@Ran Rosin: No. So we are focusing on managed databases and the more we go, so RDS is one type. We're looking into how we protect S3 bucket. Redshift more of data links. Everything in managed database. And we think that this is a bit of a different use case, so we have our current secured serve product work on databases that are deployed on an EC2. Right now, again, we can do it a lot, but right now the focus of CDS is really we think there is a big problem to address there, with the focus on managed databases, and we wanted to solve this problem really well. So right now, it's truly, CDS is as a name suggests cloud data security fully focused on cloud managed databases.
Question 6: Any roadmap for DBA AS providers like Snowflake, Mongo DB?
@Ran Rosin: Yeah. So the roadmap, it's a good question. So let me see the question. So the roadmap right now is we're adding, the one that is really on the radar is Redshift. And because we're SaaS what we're trying to do here, there is enough value. It's out there. Customers are using it, and we would like, we're developing really SaaS so there isn't going to weekly deployment. Again, microservices, all the things I talked about in deployment, we can even deploy several times a day. So we're trying to be very close to customer demand, and see that we're developing what customer needs and we're following it. So right now, Redshift is the first one that we're working on.
But then we have DynamoDB, a lot of people are asking for. And we're looking into Snowflake and S3. And S3, we're talking about S3 from an application applicative background. So what we see, we use it as well, a lot of companies use S3 as a data link, and then a lot of people use Athena to query the database. And no one really knows what's going on there. So they have a VI team that query with Athena in S3 bucket. It might have sensitive data, which kind of a lot of companies there. And this is another area that we are addressing in the near future.
Those are the main databases we work on right now. MongoDB is a managed database. Again, it changes because we're not a proxy and we're reading the logs, should be in a lot of ways easier, and we're trying to be the case to be easier for us to support more and more databases faster and faster. But the roadmap right now, as I said, is Redshift, S3, Dynamo, and we're starting to get quite a bit of Snowflake as well. And those are the things we're looking in AWS right now. And then we have another cloud, which is likely going to be Azure this year. And again, we're trying to see if we match what customer need and we're debating between GCP and Azure, but it seems like Azure has more potential and more customer pull for.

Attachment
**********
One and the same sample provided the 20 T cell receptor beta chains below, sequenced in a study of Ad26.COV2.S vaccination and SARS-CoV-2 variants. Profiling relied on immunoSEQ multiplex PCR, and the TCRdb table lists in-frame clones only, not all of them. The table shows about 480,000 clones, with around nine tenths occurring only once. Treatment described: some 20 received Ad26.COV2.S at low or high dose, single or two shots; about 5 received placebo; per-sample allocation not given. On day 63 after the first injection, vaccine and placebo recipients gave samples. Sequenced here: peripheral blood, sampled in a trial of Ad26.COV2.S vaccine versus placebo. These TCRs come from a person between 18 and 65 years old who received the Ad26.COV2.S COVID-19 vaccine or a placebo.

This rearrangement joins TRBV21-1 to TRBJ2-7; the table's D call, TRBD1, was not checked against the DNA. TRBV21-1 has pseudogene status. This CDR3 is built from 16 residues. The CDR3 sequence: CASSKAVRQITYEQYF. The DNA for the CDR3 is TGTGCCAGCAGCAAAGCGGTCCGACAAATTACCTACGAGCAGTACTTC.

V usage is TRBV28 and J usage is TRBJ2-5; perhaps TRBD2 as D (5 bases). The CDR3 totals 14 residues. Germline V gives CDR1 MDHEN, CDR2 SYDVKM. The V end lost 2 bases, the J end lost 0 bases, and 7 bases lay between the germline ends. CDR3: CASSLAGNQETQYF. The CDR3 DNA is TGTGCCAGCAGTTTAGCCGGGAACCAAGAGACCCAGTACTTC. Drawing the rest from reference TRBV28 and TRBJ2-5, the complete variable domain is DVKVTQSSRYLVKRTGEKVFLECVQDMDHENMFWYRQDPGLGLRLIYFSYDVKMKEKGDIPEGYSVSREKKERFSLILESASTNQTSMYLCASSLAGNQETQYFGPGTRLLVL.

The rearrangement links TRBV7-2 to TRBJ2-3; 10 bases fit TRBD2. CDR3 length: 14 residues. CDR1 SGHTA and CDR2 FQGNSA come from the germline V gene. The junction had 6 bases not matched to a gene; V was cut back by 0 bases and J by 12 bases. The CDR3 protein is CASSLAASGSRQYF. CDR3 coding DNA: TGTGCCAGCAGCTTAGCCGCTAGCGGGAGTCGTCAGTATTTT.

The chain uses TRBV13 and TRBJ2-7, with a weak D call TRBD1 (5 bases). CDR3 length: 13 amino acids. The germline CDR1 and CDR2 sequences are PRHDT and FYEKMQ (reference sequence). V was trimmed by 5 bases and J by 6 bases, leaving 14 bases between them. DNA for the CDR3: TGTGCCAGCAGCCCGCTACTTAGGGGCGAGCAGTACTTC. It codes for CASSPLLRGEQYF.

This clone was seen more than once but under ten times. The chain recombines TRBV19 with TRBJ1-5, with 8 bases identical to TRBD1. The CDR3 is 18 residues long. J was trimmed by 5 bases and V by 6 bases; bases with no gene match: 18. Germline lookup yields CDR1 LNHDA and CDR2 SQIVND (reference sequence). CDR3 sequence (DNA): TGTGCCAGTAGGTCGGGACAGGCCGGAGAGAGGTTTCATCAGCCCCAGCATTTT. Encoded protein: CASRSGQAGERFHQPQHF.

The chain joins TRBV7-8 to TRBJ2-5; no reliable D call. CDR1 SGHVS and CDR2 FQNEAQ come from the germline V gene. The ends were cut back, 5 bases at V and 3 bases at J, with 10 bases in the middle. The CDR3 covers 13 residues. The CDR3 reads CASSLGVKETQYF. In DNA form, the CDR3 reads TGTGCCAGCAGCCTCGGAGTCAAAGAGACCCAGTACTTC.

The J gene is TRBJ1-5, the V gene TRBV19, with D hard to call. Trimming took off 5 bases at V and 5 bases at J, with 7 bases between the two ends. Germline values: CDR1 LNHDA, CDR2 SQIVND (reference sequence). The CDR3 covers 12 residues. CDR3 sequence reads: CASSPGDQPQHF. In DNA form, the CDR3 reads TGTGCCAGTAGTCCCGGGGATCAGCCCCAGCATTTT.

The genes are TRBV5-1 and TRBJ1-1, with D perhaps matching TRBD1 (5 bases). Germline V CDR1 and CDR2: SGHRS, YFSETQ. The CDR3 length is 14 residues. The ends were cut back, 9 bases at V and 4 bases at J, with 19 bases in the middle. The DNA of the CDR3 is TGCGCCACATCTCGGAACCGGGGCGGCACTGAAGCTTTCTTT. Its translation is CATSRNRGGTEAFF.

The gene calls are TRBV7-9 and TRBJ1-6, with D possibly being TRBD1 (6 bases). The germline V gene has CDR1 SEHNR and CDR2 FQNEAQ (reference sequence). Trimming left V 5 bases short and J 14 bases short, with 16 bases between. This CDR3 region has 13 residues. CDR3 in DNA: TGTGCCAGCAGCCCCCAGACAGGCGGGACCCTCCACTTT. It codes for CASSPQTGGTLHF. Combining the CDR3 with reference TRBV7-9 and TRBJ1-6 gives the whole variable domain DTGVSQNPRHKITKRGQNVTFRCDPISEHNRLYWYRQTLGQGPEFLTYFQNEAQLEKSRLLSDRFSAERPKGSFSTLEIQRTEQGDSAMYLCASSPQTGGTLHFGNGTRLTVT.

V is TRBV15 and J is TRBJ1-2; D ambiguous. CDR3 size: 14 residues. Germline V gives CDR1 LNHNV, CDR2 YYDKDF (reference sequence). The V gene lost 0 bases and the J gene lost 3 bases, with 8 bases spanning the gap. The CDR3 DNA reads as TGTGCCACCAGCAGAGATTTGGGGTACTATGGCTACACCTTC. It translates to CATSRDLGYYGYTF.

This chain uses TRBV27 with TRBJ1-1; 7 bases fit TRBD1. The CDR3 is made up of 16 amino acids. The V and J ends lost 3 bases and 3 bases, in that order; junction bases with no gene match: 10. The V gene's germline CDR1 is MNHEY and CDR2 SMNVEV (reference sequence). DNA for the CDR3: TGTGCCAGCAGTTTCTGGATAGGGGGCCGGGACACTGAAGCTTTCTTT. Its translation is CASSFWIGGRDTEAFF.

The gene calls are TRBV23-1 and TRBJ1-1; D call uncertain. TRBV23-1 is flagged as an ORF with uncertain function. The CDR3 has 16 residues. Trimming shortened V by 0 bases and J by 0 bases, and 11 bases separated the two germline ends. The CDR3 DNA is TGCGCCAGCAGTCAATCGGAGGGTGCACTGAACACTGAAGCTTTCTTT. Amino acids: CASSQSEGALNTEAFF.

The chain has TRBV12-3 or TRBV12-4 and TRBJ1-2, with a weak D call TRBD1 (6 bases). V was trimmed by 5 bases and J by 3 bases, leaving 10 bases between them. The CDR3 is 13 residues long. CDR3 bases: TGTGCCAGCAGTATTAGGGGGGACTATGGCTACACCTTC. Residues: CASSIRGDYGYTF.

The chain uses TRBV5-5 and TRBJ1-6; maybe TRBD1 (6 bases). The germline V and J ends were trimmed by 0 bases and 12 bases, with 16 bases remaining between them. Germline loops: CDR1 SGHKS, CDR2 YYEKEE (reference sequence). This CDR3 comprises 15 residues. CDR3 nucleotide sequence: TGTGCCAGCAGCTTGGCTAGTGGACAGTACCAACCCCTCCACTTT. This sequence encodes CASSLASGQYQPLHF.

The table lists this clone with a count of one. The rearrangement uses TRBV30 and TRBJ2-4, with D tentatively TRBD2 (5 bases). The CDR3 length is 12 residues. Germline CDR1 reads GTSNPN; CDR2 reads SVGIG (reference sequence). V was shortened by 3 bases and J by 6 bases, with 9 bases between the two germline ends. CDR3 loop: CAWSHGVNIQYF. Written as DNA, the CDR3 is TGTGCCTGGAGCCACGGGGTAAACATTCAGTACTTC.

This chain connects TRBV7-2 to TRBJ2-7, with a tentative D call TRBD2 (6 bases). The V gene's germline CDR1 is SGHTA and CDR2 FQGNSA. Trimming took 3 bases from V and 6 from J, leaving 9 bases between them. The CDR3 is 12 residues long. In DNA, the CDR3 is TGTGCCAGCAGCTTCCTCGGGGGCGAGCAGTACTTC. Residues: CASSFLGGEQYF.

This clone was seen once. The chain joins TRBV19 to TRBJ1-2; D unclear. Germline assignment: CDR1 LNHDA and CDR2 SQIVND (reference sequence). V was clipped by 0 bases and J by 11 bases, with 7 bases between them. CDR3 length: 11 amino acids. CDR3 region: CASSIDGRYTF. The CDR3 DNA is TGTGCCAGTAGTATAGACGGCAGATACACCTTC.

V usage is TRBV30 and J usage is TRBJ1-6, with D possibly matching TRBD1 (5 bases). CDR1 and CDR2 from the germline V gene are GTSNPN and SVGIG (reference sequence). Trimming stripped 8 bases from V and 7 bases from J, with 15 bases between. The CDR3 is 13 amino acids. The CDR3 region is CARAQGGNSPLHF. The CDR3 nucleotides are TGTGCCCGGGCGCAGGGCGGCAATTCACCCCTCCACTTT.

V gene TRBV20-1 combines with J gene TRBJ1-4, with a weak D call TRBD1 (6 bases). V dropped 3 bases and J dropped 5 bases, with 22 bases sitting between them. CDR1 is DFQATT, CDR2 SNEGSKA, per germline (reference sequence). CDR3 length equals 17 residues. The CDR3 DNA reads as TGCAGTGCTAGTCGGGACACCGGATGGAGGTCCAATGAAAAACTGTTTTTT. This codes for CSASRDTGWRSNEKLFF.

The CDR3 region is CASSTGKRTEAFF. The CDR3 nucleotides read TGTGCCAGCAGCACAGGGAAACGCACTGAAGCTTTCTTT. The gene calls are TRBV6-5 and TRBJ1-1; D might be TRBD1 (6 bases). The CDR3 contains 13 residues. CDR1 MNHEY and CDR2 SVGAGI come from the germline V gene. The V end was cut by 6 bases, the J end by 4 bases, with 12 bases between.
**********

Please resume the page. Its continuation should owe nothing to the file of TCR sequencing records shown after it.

Question 7: Does it integrate with attack analytics?
@Ran Rosin: It doesn't integrate to attack analytics, because attack analytics, before I answer, attack analytics is doing something different. Attack analytics is doing plastering for application security attacks and just doing a smart plastering there. It was not designed to work on data security events, so this is why it's not, for example attack analytics can work on SecureSphere but it doesn't work on Secure because it's completely different algorithm.
The more relevant to attack analytics is because we have DRA, data risk analytics, this is not the same, but this is our AI machine learning to our secure for them and the insights that we see here, this is kind of the beginning of trying to get the DRA capabilities into this process. There is an insight, but again, it doesn't translate one to one. So we're looking to see if attacks that we know that are happening on through the on-prem, we can take them and just forward them to the cloud, but we just want to see that they make sense, that they look the same.
Because the machine learning is creating a profile and would like to see the profile of the behavior of those on-prem environment is similar to the one in the cloud. In some cases with, in some cases without them. But this is one of the insights. So a longer answer about attack analytics, but the short answer is no.